retiring disposition, and a gentle man who was greatly esteemed by all who knew him. He was born in New York and for the past 30 years made Cincinnati his home. The honors received by him both at home and abroad are numerous. He paintined the "Land of the Lotos Easters," after Tennyson's poem, and when he visited Europe the poet laureate received him at his residence as a recognition of his apprechiation of that great work. He also painted his "Recollections of Italy," an exceedingly complete production, and another of his greatest efforts was his painting of the "Paradise and the Peri," which was sometime since exhibited at the gallery of the Western Arts Association, and greatly admired by those of our citizens who had the opportunity of viewing it. Mr. Duncanson visited Europe several times and found sale for his works there through the efforts of Miss Charlotte Cushman, some of the pictures being purchased by the Duchess of Sutherland. He was an artist of rare accomplishments, and his death will be regretted by all lovers of his profression, and by every American who know him either by reputation or personally. 27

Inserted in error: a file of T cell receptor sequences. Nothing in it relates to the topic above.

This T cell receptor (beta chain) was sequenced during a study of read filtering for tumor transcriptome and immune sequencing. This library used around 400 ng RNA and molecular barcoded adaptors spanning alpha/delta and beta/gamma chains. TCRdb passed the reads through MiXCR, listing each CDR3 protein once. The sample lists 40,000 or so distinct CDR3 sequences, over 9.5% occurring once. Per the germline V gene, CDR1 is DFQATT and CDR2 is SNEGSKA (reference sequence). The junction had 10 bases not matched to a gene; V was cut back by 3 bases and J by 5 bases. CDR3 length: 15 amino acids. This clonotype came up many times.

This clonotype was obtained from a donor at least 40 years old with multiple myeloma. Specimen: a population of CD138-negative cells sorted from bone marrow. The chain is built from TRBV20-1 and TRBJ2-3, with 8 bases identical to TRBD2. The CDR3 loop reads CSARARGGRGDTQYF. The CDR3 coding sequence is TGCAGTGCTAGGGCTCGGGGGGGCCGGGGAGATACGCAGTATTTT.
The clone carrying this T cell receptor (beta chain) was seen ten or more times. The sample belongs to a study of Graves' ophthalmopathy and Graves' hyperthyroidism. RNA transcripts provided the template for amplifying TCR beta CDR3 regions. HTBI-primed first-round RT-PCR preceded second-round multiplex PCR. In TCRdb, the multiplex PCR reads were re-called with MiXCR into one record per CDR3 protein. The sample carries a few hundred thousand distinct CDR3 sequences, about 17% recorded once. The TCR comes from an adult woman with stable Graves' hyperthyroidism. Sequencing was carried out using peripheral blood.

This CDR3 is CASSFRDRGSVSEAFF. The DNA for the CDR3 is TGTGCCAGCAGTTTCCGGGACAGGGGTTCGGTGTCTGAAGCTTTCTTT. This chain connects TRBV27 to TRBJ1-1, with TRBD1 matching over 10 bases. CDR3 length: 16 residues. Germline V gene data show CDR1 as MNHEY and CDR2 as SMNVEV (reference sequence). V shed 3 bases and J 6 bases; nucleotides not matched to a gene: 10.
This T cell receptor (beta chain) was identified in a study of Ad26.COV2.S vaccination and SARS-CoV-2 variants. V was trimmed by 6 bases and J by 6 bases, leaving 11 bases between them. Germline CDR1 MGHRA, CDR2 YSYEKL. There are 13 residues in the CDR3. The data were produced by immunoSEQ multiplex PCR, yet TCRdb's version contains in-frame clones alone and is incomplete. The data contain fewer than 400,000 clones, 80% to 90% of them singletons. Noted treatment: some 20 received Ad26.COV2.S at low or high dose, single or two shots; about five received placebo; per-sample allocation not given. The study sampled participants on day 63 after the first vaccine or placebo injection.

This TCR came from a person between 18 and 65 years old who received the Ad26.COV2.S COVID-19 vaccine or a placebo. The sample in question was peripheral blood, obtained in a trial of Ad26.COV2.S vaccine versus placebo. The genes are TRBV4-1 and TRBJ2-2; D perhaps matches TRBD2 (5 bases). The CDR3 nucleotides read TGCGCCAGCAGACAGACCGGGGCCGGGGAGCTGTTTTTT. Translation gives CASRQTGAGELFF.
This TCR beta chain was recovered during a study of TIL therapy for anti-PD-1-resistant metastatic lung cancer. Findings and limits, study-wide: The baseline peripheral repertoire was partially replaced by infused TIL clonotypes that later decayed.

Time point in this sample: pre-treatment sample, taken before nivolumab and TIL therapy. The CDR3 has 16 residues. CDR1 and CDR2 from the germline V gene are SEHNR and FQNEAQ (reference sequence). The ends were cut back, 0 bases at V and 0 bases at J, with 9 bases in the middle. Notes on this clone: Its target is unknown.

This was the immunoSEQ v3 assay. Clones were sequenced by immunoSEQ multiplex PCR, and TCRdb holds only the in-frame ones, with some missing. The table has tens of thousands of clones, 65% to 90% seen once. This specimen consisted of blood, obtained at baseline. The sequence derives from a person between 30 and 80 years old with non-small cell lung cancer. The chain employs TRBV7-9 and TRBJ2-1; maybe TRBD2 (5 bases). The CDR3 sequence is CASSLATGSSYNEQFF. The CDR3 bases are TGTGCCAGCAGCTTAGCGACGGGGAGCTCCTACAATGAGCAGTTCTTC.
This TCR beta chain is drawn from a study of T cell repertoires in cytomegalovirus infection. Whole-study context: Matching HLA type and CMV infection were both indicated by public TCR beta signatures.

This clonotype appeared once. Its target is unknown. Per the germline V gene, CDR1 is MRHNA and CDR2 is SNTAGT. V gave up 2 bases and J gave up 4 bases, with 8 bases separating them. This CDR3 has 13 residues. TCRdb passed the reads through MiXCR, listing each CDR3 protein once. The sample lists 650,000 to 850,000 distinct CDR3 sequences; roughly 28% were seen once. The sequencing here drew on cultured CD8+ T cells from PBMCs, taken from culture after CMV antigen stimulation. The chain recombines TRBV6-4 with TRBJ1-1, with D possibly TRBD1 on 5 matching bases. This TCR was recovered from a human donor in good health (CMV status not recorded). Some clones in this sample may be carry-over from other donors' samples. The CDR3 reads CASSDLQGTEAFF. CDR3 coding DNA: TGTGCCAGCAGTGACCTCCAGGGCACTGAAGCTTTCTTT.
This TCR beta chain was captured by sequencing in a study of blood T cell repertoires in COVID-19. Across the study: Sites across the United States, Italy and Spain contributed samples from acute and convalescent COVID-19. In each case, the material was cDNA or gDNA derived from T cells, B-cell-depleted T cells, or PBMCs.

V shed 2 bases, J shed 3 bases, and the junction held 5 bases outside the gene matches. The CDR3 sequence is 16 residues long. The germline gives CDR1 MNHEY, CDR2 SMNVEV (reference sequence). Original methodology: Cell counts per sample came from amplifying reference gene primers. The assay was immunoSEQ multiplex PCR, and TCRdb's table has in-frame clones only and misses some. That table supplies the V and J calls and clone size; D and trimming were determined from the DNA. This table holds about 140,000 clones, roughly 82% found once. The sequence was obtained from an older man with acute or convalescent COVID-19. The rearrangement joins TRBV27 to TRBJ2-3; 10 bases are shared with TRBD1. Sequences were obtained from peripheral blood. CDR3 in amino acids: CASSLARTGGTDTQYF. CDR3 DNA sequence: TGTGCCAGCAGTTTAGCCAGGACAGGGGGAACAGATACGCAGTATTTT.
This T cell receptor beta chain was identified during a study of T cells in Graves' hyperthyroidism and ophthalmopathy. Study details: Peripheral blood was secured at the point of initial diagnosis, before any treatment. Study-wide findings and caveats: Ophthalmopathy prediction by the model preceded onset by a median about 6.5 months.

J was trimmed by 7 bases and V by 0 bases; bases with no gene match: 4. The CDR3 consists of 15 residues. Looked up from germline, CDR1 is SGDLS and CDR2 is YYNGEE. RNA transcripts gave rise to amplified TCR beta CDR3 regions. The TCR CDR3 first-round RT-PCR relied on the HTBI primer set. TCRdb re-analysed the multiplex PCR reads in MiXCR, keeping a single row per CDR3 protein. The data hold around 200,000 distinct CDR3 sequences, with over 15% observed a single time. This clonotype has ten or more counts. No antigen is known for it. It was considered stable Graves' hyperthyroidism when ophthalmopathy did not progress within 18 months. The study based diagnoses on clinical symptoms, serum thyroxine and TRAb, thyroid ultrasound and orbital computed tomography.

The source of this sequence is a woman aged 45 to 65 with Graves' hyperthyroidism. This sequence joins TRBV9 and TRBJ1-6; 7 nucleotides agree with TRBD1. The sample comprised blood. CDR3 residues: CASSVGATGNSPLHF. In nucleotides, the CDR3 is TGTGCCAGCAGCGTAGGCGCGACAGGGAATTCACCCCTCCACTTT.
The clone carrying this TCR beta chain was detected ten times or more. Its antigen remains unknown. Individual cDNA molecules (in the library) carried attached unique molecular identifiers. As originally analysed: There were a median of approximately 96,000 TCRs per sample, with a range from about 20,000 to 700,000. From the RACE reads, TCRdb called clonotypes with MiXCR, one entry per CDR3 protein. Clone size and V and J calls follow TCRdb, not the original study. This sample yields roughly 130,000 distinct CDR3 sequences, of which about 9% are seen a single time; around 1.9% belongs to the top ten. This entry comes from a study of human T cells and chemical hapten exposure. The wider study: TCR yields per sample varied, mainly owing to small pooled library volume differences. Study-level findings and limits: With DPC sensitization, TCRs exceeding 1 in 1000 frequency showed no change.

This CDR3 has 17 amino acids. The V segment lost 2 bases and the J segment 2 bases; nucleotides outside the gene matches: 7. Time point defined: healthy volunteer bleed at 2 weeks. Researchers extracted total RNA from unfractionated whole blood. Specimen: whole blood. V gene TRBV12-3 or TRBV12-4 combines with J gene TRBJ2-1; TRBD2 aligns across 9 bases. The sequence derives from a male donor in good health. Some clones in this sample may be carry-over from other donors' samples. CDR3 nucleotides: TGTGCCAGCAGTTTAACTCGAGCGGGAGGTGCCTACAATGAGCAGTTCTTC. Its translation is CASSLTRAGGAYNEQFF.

Duncanson mastered the most universally accepted style of painting in the Western World during his lifetime of combining a form of romantic realism with a poetry yet mysteriously expressive kind of subject matter, which showed a love and reverance of nature beyond that which had been sanctioned by members of the Hudson River School. He left behind a path of competency in his pursuit of art that has been unmatched by many artists who were to follow him. His development as an artist of versitile skills is recorded in the visual portraual he gave through the art of portraiture, the decorative murals at The Taft Museum, and the many romantic views he recorded of the topographical studies of nature in various parts of the Western world. His artistry marks the "coming of the age" of black artist in America whose precious plight as service artisan was now lifted to the height of a new kind of aesthetic expression which was destined to gain deserving respect in the years ahead.
The work of Robert S. Duncanson is being singled out by this writer to reveal in part a limited measure of success which was achieved by an artists of African descent even during the period of transition in this nation when there
27 Detriot Tribune, December 26, 1872.
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